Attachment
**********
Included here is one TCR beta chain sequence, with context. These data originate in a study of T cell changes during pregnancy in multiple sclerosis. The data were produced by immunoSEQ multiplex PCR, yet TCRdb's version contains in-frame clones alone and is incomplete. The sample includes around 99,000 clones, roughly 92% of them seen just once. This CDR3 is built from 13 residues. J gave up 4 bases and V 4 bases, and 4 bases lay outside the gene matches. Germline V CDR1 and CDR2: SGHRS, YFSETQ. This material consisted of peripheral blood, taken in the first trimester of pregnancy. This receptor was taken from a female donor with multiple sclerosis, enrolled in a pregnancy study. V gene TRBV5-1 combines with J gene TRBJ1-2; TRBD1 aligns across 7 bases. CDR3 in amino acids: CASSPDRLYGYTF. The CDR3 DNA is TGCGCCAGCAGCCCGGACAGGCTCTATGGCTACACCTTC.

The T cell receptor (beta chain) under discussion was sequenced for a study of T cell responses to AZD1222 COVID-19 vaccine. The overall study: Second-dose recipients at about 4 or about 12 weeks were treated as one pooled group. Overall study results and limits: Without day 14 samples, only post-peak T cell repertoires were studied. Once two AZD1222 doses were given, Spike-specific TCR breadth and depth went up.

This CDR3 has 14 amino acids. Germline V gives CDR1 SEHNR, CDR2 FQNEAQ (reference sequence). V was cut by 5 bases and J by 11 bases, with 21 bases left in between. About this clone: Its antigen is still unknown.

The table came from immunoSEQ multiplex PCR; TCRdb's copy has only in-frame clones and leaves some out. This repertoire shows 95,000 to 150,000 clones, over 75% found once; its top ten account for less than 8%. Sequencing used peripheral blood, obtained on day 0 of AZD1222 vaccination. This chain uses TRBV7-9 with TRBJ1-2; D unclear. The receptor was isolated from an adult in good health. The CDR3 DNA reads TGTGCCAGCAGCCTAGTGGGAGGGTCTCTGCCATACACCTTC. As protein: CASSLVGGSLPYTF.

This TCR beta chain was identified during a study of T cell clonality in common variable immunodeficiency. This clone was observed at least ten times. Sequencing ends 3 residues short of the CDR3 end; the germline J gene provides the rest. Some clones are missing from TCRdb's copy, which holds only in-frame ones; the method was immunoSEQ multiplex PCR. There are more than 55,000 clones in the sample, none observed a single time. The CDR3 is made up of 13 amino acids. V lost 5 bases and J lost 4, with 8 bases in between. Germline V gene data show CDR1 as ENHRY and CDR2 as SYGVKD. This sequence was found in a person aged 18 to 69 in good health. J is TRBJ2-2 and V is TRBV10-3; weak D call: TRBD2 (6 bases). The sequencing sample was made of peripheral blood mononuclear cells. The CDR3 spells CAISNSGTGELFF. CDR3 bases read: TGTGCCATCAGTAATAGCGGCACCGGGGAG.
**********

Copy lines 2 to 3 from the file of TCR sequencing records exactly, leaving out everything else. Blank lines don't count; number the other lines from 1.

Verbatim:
The T cell receptor (beta chain) under discussion was sequenced for a study of T cell responses to AZD1222 COVID-19 vaccine. The overall study: Second-dose recipients at about 4 or about 12 weeks were treated as one pooled group. Overall study results and limits: Without day 14 samples, only post-peak T cell repertoires were studied. Once two AZD1222 doses were given, Spike-specific TCR breadth and depth went up.

This CDR3 has 14 amino acids. Germline V gives CDR1 SEHNR, CDR2 FQNEAQ (reference sequence). V was cut by 5 bases and J by 11 bases, with 21 bases left in between. About this clone: Its antigen is still unknown.